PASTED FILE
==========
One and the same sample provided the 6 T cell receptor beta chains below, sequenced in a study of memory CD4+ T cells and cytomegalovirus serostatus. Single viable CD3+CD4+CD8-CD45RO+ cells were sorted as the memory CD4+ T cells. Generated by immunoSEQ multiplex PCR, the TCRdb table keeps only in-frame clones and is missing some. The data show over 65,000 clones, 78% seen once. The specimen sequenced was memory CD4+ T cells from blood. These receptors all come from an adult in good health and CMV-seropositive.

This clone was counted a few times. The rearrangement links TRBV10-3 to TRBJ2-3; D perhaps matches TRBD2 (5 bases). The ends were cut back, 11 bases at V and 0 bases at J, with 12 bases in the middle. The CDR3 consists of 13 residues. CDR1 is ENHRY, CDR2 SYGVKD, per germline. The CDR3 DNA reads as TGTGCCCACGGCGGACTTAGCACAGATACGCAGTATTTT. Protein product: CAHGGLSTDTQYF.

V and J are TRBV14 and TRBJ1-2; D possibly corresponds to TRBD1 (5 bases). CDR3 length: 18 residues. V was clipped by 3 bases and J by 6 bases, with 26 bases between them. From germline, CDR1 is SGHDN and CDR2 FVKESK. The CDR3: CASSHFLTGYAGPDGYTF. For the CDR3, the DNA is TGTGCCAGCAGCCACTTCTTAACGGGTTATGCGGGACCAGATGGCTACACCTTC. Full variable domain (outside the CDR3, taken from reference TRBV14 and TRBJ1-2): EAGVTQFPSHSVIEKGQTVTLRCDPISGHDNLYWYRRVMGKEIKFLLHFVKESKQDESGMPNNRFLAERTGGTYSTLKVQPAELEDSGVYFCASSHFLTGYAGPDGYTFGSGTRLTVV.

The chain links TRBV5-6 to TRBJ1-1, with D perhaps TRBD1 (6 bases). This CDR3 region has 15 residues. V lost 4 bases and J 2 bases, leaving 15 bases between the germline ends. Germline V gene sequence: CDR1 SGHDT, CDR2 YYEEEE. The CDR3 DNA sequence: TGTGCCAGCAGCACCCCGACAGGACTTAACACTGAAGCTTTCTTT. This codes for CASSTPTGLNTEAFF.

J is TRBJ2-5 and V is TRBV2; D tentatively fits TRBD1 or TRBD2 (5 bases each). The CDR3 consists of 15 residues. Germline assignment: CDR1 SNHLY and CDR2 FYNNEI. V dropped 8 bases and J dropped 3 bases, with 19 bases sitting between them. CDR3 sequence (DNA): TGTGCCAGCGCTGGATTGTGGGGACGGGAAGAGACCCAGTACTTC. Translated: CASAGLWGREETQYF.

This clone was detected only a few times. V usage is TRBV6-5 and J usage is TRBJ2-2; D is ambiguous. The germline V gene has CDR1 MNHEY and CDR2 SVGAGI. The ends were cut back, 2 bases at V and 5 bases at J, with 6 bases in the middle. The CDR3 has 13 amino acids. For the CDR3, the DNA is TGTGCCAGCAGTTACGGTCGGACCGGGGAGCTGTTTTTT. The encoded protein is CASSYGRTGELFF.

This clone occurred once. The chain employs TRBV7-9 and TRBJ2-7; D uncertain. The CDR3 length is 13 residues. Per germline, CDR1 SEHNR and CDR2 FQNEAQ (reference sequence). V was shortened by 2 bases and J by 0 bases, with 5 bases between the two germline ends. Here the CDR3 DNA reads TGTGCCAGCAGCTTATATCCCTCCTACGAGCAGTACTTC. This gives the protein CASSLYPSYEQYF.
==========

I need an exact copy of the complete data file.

One and the same sample provided the 6 T cell receptor beta chains below, sequenced in a study of memory CD4+ T cells and cytomegalovirus serostatus. Single viable CD3+CD4+CD8-CD45RO+ cells were sorted as the memory CD4+ T cells. Generated by immunoSEQ multiplex PCR, the TCRdb table keeps only in-frame clones and is missing some. The data show over 65,000 clones, 78% seen once. The specimen sequenced was memory CD4+ T cells from blood. These receptors all come from an adult in good health and CMV-seropositive.

This clone was counted a few times. The rearrangement links TRBV10-3 to TRBJ2-3; D perhaps matches TRBD2 (5 bases). The ends were cut back, 11 bases at V and 0 bases at J, with 12 bases in the middle. The CDR3 consists of 13 residues. CDR1 is ENHRY, CDR2 SYGVKD, per germline. The CDR3 DNA reads as TGTGCCCACGGCGGACTTAGCACAGATACGCAGTATTTT. Protein product: CAHGGLSTDTQYF.

V and J are TRBV14 and TRBJ1-2; D possibly corresponds to TRBD1 (5 bases). CDR3 length: 18 residues. V was clipped by 3 bases and J by 6 bases, with 26 bases between them. From germline, CDR1 is SGHDN and CDR2 FVKESK. The CDR3: CASSHFLTGYAGPDGYTF. For the CDR3, the DNA is TGTGCCAGCAGCCACTTCTTAACGGGTTATGCGGGACCAGATGGCTACACCTTC. Full variable domain (outside the CDR3, taken from reference TRBV14 and TRBJ1-2): EAGVTQFPSHSVIEKGQTVTLRCDPISGHDNLYWYRRVMGKEIKFLLHFVKESKQDESGMPNNRFLAERTGGTYSTLKVQPAELEDSGVYFCASSHFLTGYAGPDGYTFGSGTRLTVV.

The chain links TRBV5-6 to TRBJ1-1, with D perhaps TRBD1 (6 bases). This CDR3 region has 15 residues. V lost 4 bases and J 2 bases, leaving 15 bases between the germline ends. Germline V gene sequence: CDR1 SGHDT, CDR2 YYEEEE. The CDR3 DNA sequence: TGTGCCAGCAGCACCCCGACAGGACTTAACACTGAAGCTTTCTTT. This codes for CASSTPTGLNTEAFF.

J is TRBJ2-5 and V is TRBV2; D tentatively fits TRBD1 or TRBD2 (5 bases each). The CDR3 consists of 15 residues. Germline assignment: CDR1 SNHLY and CDR2 FYNNEI. V dropped 8 bases and J dropped 3 bases, with 19 bases sitting between them. CDR3 sequence (DNA): TGTGCCAGCGCTGGATTGTGGGGACGGGAAGAGACCCAGTACTTC. Translated: CASAGLWGREETQYF.

This clone was detected only a few times. V usage is TRBV6-5 and J usage is TRBJ2-2; D is ambiguous. The germline V gene has CDR1 MNHEY and CDR2 SVGAGI. The ends were cut back, 2 bases at V and 5 bases at J, with 6 bases in the middle. The CDR3 has 13 amino acids. For the CDR3, the DNA is TGTGCCAGCAGTTACGGTCGGACCGGGGAGCTGTTTTTT. The encoded protein is CASSYGRTGELFF.

This clone occurred once. The chain employs TRBV7-9 and TRBJ2-7; D uncertain. The CDR3 length is 13 residues. Per germline, CDR1 SEHNR and CDR2 FQNEAQ (reference sequence). V was shortened by 2 bases and J by 0 bases, with 5 bases between the two germline ends. Here the CDR3 DNA reads TGTGCCAGCAGCTTATATCCCTCCTACGAGCAGTACTTC. This gives the protein CASSLYPSYEQYF.